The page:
These videos can also protect the taxpayers if the victim of brutality sues the dept/city.
If they can prove the cops was not followin procedure, maybe they can turn around and sue the officer for his actions, or at least dump the chump!

Dedhed
02-28-2011, 09:51 AM
Getting away from the a-hole cops, which is the exception, its morally wrong to film someone without their permission in public.

I would agree that's true in general, but not for an employee of the "public".

tsiguy96
02-28-2011, 09:53 AM
I would agree that's true in general, but not for an employee of the "public".

they are supposed to serve for the betterment of society and to protect the public, they are funded by taxpayer money, they should not be above having their work videotaped

Garcia Bronco
02-28-2011, 10:05 AM
Taxpayer, cop, whatever...when you video anyone without their permission...you run the risk of pissing them off.

Tombstone RJ
02-28-2011, 10:06 AM
The cops video tape criminal activity all the time, and rightly so. Unfortunately in the past, too many criminals have walked due to technicalities in the judicial system. The videos (you see them all the time on channels like TruTV) help law enforcement document the actions of the accused criminal.

I see no problem in public officials & employees (politicians, law enforcement, postal employees, anyone who get's paid off public taxes, etc.) being video taped by private citizans whenever they are working. None. These people are being paid by my taxes, and yes, I'm holding them responsible for how they conduct their jobs.

There's no reason law enforcement should not be able to be taped by a private citizen when they are doing their job. If law enforcement is doing their job correctly, then this video tape will back them up and help those being arrested (or what not) be brought to justice. If law enforcement (or any public official or employee) is abusing their power acting hypocritically or by using unjustified force, then the private citizen should have the right to document this behavior.

enjolras
02-28-2011, 11:15 AM
No, he shouldn't, and the cop is wrong in that aspect. However his safety shouldn't be comprimised just because some people want to rile up the local cops and have their little adrinline rush, or whatever it is they get from being thrown over the hood of a police car. I'm not saying that if your walking by and you see some kid getting beat up by cops that no pictures or something should be taken, but video taping every move every cop makes comprimises thier safety. That's my main point.

I think your committing a fallacy here. You've postulated a rather complex scenario in which video of police officers are used to somehow put them in danger. While it may be possible, to my eye it seems really unlikely. Police officers face threats thousands of orders of magnitude higher than this. You can also concoct equally far-fetched scenarios in which filming police officers would make them far safer (surely someone would be less likely to pull a gun on a cop if they were being filmed).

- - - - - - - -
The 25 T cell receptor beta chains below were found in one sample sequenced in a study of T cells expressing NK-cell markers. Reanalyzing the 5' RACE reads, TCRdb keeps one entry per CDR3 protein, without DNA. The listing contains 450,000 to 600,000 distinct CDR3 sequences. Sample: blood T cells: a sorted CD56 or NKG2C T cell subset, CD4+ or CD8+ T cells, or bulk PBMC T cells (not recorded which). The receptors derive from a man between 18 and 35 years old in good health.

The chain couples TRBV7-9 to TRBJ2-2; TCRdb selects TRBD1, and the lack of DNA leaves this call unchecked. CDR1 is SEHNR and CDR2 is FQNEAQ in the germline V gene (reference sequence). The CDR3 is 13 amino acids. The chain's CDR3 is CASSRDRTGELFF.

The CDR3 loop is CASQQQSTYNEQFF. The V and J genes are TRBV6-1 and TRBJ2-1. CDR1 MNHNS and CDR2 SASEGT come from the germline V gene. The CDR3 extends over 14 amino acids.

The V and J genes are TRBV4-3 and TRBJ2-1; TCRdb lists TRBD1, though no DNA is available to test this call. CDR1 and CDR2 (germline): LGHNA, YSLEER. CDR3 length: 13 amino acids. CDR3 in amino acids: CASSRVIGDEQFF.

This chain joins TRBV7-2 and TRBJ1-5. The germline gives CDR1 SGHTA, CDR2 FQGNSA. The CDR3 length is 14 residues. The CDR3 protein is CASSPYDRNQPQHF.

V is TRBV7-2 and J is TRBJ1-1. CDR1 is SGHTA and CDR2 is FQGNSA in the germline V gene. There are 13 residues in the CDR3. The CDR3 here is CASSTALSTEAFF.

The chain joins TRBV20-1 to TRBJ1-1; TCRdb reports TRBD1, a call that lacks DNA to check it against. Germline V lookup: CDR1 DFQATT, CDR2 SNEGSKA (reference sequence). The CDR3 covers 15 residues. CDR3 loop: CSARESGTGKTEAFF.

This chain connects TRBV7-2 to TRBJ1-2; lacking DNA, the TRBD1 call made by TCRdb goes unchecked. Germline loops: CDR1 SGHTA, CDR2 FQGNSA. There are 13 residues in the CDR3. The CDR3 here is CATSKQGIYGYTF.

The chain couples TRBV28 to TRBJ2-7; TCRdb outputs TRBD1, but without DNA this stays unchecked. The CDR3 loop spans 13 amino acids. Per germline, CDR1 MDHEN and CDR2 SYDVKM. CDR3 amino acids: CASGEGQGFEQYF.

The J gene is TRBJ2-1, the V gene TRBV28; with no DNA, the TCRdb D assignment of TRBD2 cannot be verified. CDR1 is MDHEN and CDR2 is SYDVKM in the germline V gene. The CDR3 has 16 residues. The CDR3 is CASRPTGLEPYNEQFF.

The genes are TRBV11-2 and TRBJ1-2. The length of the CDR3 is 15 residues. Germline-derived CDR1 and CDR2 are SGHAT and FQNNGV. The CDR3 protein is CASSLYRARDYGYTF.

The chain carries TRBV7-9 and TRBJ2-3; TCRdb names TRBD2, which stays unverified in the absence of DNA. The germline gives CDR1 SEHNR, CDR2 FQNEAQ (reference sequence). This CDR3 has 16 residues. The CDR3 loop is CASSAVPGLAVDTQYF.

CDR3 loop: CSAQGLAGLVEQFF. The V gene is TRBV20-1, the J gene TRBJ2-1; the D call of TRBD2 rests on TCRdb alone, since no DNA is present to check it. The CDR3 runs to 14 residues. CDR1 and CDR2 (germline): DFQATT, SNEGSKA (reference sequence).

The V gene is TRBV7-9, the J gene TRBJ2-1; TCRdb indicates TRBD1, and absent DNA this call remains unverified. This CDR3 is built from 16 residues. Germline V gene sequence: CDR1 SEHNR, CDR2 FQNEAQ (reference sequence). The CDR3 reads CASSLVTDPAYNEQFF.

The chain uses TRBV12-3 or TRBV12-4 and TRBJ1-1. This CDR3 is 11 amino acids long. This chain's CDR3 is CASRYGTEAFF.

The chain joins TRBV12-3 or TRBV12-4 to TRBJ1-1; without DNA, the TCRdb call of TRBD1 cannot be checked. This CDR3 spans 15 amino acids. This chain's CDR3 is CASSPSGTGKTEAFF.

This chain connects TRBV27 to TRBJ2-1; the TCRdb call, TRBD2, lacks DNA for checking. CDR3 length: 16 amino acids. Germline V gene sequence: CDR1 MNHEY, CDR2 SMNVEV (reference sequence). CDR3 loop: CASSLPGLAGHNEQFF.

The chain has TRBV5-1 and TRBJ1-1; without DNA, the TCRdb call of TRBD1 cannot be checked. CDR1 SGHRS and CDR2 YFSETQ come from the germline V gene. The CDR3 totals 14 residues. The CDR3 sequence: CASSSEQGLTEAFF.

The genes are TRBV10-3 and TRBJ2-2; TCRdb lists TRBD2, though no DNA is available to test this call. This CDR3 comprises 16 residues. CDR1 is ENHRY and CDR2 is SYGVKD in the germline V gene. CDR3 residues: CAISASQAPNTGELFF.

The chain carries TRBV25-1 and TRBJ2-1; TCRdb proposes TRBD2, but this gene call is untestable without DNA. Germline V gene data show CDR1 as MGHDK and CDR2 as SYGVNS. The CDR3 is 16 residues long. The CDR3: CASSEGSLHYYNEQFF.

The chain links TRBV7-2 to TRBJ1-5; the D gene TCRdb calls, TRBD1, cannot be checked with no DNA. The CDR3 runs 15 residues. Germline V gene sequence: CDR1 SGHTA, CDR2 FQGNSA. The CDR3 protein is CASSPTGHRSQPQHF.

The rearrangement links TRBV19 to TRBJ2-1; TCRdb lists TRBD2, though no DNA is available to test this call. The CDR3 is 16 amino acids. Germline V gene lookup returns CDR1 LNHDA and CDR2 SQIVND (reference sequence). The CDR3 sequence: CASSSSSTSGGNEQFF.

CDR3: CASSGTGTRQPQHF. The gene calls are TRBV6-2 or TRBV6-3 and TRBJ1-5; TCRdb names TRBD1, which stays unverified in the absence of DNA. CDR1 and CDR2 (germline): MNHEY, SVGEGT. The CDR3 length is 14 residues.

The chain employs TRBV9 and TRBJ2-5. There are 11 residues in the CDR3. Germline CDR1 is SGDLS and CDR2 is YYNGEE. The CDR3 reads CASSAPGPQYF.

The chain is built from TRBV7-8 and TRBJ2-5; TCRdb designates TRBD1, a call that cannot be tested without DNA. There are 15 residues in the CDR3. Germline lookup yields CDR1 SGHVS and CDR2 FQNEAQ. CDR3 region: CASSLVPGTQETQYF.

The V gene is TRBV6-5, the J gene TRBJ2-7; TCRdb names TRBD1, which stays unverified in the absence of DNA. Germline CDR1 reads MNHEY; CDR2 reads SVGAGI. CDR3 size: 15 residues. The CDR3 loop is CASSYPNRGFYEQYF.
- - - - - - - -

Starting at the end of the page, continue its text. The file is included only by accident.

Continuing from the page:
Meanwhile the benefits, to society, of public scrutiny for these officers is off the charts. To put aside what's best for the public for the imagined possibility of something just doesn't make any sense.

Dedhed
02-28-2011, 11:25 AM
they are supposed to serve for the betterment of society and to protect the public, they are funded by taxpayer money, they should not be above having their work videotaped
That's exactly what I said.

TheChamp247
02-28-2011, 01:17 PM
Everyone here seems to be blaming all cops for what i believe is the highly published actions of a few. If you really do believe all cops are this messed up then it comes down to it being the people in charge of these cops allowing this behavior to happen. It boils down to elected officials who put these cops on the streets. And in that case its the voters fault for putting these 'incompetent' people in power. Also you say that the videos can lead to evidence being held against the cops and reffered to many cases boiling down to 'his/her word vs. the cops word. Well if someone was there to video tape then they were also there to witness, and could accomplish the same result simply by going to court to testify against the cop. One persons word vs. a cops won't hold up. 10 peoples word vs. a cop has a better shot. Its the same result, without endagerment. If you don't believe that this system would work then you dont believe in the American judicial system and the power of voting.

Beantown Bronco
02-28-2011, 01:21 PM